Posted on 20. Jul, 2010 in Victoria

Premier John Brumby today launched a new 3D online driving simulation to help provide a more realistic experience for young Victorians preparing to sit their Learner Permit Test.

Mr Brumby was joined at St Helena Secondary College in Eltham North by Roads and Ports Minister Tim Pallas to take Year 10 students through the Drive iQ practice test and said it would help instil good road safety behaviour in 15 to 16 year olds learning to drive.

“We are always looking for new ways to engage with the next generation of young drivers and provide them with the best opportunities to learn about how to be safe on our roads,” Mr Brumby said.

Drive iQ is the first practice learner test of its type in Australia, presenting road rule questions in a visually exciting, 3D environment.

“Presenting practice test items in Drive iQ’s will not only reinforce the road rules, but will also demonstrate the reasons why each rule is important for safe driving. Users will also be provided with helpful feedback if they select an incorrect answer.

“Young people make up just 13 per cent of licensed drivers, but they account for around 25 per cent of all driver fatalities. Our Government is committed to helping ensure our young Victorians are well prepared before they get behind the wheel for the first time.”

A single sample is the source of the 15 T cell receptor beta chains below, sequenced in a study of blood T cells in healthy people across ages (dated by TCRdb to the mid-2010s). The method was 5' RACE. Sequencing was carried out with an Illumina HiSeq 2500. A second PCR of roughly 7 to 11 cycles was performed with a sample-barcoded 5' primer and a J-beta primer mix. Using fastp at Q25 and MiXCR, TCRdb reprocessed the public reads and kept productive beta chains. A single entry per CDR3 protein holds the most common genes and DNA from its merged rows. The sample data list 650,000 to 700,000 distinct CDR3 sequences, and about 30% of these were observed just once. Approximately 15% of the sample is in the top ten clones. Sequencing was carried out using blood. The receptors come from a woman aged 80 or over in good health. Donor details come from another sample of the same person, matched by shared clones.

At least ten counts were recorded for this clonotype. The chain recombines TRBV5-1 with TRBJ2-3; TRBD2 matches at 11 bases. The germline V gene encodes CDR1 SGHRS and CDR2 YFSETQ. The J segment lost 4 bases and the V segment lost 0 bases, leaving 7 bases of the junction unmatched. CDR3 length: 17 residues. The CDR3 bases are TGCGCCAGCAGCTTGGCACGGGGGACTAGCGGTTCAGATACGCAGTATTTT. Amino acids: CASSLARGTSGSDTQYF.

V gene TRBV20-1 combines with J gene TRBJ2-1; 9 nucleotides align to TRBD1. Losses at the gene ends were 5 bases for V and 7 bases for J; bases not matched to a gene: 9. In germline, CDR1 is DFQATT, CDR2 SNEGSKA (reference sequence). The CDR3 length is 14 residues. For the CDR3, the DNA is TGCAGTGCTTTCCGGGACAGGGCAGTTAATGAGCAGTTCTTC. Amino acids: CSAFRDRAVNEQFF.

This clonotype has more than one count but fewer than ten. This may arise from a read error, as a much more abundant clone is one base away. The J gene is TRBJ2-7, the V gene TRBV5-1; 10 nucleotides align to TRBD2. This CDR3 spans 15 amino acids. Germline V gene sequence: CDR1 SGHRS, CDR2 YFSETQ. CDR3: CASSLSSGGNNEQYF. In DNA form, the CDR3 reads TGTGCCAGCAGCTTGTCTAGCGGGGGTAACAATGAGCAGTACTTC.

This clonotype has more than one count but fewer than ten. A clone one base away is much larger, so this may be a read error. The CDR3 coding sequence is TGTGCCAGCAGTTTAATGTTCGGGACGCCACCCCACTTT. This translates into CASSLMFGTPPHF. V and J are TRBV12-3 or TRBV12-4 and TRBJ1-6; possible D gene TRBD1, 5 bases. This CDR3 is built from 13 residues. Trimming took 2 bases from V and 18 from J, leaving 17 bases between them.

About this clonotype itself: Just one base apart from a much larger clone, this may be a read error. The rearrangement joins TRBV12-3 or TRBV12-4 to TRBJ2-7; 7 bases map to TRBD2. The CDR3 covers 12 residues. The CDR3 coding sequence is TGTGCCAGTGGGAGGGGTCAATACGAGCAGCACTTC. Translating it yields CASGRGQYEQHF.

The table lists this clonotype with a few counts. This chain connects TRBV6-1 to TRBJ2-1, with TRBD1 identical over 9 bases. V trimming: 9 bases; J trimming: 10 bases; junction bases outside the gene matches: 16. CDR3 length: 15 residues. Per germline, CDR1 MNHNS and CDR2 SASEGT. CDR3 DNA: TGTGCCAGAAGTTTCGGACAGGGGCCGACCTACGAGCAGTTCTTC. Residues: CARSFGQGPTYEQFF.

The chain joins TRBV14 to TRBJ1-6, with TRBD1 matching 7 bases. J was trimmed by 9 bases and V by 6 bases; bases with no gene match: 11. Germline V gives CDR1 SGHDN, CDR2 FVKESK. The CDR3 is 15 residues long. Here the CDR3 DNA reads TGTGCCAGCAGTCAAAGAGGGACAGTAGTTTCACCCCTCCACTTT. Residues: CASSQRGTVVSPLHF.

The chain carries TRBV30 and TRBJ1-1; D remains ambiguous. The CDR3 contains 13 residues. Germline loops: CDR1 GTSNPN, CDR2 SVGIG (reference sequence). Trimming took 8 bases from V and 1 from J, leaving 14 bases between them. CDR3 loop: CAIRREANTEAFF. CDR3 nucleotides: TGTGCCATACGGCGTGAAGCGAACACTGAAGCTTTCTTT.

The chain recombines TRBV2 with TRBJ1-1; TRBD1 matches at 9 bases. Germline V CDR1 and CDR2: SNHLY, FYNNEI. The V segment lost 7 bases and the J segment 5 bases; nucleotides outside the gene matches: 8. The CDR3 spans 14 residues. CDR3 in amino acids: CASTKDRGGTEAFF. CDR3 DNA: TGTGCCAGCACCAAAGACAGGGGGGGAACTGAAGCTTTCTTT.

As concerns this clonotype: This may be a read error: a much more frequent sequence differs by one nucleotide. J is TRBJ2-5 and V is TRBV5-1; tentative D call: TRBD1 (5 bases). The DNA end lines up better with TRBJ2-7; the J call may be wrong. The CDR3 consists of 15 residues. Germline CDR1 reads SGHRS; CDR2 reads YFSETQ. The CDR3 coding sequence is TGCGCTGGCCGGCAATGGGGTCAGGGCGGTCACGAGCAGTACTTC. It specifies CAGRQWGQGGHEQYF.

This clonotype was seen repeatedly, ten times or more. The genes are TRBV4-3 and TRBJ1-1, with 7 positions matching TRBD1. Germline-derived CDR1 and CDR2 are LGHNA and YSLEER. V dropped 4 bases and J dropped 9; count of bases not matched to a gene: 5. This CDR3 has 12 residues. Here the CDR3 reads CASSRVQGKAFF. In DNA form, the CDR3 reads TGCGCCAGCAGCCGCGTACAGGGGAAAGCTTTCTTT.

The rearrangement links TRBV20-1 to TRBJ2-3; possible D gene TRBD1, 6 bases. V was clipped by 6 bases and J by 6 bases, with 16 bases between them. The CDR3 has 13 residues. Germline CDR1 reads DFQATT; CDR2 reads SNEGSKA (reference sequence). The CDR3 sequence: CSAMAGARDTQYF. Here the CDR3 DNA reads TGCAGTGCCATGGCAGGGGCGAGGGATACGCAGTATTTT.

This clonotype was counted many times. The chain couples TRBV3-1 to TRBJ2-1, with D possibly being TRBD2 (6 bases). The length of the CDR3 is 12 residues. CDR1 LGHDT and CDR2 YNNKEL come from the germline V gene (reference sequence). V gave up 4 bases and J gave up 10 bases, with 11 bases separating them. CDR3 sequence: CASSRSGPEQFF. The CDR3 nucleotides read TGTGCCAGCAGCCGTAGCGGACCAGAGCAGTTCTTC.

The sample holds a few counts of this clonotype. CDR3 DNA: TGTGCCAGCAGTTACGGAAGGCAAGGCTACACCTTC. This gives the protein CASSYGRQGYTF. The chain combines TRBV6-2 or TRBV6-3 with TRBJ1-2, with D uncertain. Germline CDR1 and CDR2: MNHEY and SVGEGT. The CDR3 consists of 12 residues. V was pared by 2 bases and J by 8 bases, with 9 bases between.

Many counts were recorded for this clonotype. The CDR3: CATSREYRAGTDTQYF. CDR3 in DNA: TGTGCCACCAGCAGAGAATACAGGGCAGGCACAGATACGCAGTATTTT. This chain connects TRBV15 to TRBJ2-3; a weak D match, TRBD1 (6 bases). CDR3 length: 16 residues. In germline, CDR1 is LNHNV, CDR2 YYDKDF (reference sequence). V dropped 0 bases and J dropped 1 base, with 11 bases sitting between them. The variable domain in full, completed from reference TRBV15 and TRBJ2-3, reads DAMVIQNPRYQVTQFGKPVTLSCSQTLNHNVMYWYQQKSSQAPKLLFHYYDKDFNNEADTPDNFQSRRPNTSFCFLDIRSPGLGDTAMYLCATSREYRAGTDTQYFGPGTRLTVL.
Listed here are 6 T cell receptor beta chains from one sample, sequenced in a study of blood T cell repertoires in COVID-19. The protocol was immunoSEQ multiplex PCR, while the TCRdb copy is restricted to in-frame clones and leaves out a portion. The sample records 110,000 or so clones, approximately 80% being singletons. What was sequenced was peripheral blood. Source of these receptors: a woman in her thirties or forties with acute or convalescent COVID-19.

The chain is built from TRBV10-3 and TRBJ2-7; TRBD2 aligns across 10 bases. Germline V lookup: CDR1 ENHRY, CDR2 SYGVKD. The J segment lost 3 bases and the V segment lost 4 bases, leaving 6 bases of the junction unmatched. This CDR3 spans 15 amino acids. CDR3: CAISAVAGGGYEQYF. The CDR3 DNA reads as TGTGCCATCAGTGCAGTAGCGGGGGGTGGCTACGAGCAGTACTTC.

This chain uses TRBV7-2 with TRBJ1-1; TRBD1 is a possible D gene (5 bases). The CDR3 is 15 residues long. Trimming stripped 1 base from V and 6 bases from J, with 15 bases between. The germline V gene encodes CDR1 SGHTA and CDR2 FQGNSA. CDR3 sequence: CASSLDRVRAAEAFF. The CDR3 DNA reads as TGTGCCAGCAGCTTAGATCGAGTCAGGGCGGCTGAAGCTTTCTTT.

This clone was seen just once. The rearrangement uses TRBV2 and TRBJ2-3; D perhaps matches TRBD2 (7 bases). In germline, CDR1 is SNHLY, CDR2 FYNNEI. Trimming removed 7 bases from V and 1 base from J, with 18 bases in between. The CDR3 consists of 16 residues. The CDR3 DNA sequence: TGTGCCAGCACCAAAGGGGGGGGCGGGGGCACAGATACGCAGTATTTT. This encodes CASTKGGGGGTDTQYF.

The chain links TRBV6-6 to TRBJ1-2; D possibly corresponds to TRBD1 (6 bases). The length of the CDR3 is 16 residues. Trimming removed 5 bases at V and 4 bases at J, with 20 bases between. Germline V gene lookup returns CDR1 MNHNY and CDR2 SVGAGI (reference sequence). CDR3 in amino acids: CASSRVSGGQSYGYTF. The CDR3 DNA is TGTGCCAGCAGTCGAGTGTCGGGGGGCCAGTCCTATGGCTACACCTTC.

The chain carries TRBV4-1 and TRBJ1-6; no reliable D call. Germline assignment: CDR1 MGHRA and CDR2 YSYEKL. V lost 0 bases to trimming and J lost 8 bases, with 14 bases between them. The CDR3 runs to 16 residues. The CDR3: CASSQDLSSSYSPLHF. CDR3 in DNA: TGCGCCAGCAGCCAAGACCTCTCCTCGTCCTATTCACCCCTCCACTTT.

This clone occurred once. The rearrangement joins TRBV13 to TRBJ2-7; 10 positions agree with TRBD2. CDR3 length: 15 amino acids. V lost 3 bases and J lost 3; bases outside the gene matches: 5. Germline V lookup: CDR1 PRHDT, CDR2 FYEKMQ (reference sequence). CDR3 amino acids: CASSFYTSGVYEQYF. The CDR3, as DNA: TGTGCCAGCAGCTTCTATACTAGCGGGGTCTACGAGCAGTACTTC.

Mr Brumby said the current learner permit practice test presented questions using static images and multiple choice questions.

“The new 3D representation of real traffic situations will provide a learning platform where users can become immersed in the environment,” he said.

Drive iQ is a great additional tool to help young people test their knowledge of the road rules before taking their formal Learner Permit Test.”

In Drive iQ’s virtual driving environment, users choose the colour of their car and then view a variety of different driving scenarios, each one followed by a multiple choice question about the road rules.

Mr Pallas said VicRoads was expanding the variety of tools available for people preparing for their learner permit test, providing a new dimension for learners to check their knowledge about a selection of the road rules.

“These new tools, along with the benefits of our successful Graduated Licensing System (GLS), will provide yet more road safety experience for young people learning to drive,” Mr Pallas said.

“Recognising the importance of experience, the GLS requires all learner drivers under 21 to obtain 120 hours of learner driver experience before applying for a probationary licence.”

The Road to Solo Driving handbook will remain the principle source of information for people studying for their learner permit.  Drive iQ can be accessed at

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